Roxane Gay Killed My Puppy
August 22, 2016 (Fault Lines) — No, she didn’t. I’ve never even owned a puppy. Had I written the title of this post in earnest instead of satirically, Roxane Gay could have sued for me libel and won. But that doesn’t matter, you see, because I made the accusation. And as Chris Seaton pointed out (also satirically, though it seems to have gone over some readers’ heads), we must always believe the accuser, regardless of circumstances. Even if they’re quite literally plagiarizing a sex novel.
Gay wrote an op-ed for the New York Times that detailed her disapproval of Nate Parker, the director of Birth of a Nation, which apparently took Sundance by storm. Parker and his co-writer, Jean Celestin, were teammates on the Penn State wrestling team in 1999 when they were accused of rape by another student. It was pretty standard stuff, in that they both had sex with another student who had been drinking. She accused them rape, and both were tried for the offense in 2001. Parker was acquitted. Celestin was convicted but had his conviction overturned; and the prosecutor declined to proceed with a new trial. Both Parker and Celestin contended that the sex was consensual. In 2012, the complainant committed suicide.
Gay’s editorial is prime example of the muddle-headed thinking that results from a flawed premise.
It is my gut instinct to believe the victim because there is nothing at all to be gained by going public with a rape accusation except the humiliations of the justice system and public scorn. Only an estimated 2 to 10 percent of rape accusations are false.
Gay has missed the fact that going public with a rape accusation could also result in, you know, the conviction and imprisonment of the rapist. As for the “2-10%” statistic, another way of summarizing the same data is that “only 1-8% of rape accusations are true.” Which still isn’t the point. Gay has no way of knowing on her own whether the accusation is true or false. What about the jury, you ask? She don’t need no stinking jury!
[T]o have sex with a woman who said she was blackout drunk, to do so with a friend — that is a crime, whether the justice system agrees or not.
Parse that sentence carefully. It’s not having sex with a woman was blackout drunk that’s a crime…it’s having sex with a woman who said she was blackout drunk. And it’s a crime, “whether or not the justice system agrees.” In reality, something is only a crime if the justice system, a/k/a “the law,” says it is. Reduced to essentials, Gay is replacing the jury’s judgment with her own omniscience, and that extends to reading Parker’s mind:
On Aug. 16, Mr. Parker posted a statement on Facebook, an inadequate act of contrition. […]On the surface, the statement seems heartfelt enough, but it also feels hollow, like a parroting of what Nate Parker thinks he is supposed to say to redeem himself.
What would be an “adequate” act of contrition for Gay? And as for the statement, Parker maintains that he did not rape her but that he was saddened by her death, and regrets not behaving more responsibly. Is Parker sincere or not? I don’t know, and neither do you. No one does, except Parker. And apparently, Roxanne Gay.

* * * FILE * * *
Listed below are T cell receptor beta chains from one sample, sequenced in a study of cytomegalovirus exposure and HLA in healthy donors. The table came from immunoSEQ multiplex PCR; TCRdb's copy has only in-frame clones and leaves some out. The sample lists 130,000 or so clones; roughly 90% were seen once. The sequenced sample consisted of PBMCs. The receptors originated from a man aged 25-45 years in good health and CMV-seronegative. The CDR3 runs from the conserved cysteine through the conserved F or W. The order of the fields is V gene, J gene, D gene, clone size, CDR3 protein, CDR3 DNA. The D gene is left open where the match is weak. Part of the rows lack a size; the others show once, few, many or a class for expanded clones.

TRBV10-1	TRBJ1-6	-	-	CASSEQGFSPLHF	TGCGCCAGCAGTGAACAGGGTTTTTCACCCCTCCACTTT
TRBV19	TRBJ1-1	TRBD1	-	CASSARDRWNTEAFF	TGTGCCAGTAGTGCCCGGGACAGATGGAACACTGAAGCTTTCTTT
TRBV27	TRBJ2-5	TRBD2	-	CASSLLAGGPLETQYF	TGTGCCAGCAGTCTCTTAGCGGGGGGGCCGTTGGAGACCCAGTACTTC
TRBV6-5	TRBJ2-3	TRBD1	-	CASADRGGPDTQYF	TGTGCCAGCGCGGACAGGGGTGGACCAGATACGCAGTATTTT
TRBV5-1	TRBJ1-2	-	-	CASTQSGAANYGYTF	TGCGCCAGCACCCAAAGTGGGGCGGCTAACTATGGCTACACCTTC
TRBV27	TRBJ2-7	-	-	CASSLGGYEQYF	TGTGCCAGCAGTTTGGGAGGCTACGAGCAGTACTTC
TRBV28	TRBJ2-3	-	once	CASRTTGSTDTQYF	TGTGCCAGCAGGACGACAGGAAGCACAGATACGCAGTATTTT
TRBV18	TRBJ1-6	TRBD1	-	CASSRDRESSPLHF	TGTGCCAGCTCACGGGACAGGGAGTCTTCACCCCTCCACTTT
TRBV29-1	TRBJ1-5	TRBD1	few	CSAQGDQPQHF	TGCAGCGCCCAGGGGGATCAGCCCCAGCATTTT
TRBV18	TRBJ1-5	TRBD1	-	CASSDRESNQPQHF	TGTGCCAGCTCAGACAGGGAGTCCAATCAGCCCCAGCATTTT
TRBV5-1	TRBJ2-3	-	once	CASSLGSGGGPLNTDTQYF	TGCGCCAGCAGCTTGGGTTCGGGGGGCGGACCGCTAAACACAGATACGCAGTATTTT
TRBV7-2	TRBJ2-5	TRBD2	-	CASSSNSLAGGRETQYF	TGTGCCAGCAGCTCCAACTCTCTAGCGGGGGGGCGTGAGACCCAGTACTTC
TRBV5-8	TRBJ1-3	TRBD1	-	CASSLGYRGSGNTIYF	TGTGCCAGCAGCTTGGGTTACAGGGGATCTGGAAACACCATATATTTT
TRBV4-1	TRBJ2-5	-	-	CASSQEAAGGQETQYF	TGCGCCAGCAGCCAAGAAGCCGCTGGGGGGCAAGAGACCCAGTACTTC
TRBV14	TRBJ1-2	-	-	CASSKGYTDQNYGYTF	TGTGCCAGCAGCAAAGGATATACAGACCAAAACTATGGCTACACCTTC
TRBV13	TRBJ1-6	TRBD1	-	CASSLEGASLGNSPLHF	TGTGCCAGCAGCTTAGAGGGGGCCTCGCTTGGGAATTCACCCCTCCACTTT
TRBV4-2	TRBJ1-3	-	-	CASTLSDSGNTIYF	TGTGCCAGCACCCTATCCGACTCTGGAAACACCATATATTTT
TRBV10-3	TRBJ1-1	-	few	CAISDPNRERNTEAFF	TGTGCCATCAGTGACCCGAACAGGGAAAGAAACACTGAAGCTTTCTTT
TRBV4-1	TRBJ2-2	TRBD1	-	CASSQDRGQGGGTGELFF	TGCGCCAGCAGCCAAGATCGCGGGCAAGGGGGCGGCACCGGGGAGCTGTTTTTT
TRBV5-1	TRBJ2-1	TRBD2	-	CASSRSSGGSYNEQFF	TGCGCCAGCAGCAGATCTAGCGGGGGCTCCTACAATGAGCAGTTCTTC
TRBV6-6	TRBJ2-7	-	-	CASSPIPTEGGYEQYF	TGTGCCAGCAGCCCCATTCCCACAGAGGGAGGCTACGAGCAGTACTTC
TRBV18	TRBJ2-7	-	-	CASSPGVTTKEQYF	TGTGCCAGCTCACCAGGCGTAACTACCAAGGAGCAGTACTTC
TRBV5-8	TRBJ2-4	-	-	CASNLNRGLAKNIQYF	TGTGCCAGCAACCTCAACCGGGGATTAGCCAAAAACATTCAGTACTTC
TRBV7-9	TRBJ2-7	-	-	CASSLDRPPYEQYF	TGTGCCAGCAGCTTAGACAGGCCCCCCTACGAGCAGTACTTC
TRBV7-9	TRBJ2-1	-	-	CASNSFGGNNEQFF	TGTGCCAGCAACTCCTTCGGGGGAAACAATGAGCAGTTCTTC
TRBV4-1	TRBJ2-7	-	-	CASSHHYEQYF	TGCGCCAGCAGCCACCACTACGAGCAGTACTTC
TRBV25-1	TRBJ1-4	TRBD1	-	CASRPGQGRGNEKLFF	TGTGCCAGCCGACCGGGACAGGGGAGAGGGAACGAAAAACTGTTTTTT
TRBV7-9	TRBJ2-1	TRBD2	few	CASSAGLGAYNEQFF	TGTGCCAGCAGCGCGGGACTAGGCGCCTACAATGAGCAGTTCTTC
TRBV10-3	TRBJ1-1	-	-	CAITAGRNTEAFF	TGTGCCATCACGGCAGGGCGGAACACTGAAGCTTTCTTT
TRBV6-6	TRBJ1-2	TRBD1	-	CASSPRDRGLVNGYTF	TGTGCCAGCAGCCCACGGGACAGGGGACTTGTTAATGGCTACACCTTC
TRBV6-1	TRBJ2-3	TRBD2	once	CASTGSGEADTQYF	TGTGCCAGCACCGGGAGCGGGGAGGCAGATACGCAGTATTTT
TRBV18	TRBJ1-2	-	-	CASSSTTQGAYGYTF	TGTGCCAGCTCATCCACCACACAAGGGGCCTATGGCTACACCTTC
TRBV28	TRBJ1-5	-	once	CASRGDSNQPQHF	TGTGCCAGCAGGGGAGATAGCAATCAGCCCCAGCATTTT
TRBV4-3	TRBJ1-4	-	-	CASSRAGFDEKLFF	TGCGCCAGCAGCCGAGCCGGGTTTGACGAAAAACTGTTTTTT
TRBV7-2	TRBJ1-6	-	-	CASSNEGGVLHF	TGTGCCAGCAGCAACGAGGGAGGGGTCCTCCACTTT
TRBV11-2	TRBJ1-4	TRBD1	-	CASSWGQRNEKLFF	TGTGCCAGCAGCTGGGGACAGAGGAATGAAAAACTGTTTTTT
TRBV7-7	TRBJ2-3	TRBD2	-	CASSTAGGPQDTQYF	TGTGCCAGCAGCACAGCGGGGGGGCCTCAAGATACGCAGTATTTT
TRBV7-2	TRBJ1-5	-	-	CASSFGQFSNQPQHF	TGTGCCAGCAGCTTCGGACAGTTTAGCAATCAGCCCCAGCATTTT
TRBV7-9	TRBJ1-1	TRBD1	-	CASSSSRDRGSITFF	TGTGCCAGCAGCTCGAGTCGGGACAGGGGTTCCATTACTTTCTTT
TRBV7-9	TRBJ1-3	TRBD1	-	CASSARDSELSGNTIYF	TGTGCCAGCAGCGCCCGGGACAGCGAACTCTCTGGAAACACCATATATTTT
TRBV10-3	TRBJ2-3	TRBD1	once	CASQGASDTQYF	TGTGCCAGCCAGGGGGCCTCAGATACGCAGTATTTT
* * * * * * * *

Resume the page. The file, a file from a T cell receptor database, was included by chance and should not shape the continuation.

He would have us believe that he made bad decisions at 19, and has learned from them. We have all made our fair share of bad decisions. There is a canyon of difference, however, between bad decisions and allegations of rape.
Again, the canyon is not between ordinary stupidity and rape, it’s between ordinary stupidity and the allegation of rape. Gay goes on to detail other ways that someone who was acquitted by a jury has failed to measure up to her standards:
I also wonder how much Mr. Parker has really changed when he continues to befriend the man with whom he shared what he terms one of the most painful moments in his life. Mr. Celestin shares a story credit on “The Birth of a Nation,” a detail that continues to stun me.
Well, Celestin did write the story the movie was based on. But if Parker had simply cut ties with his friend and screwed Celestin out of whatever compensation he was owed, apparently that would demonstrate “contrition.”
To be fair, Gay’s op-ed isn’t about the legal aspects of Parker’s case, but rather about her inability to separate Parker’s movie from what Parker is accused of doing. Which is fine, the presumption of innocence which Gay so cavalierly discards only applies in criminal court. Gay has gone even further than that, though, leaving “innocent till proven guilty” in the dust and ending up at “guilty no matter what was proven.” But when stuff like this makes it on the docket of the New York Times editorial page, the most prominent division of the court of public opinion, maybe it’s time to switch to The Economist.
 If you have some time, I highly recommend reading the linked articles. The tl;dr version is that the study that came with the 2-10% number only counts an accusation as “false” if the complainant actually confessed to a false accusation and the falsity was confirmed by independent investigation. But one could just as plausibly argue that the only “true” accusations are ones that result in a conviction. As the article points out, though, both interpretations are “horseshit,” and about the only thing one can state with certainty on the topic is “in reality, no one knows—and in fact no one can possibly know—exactly how many sexual assault reports are false.”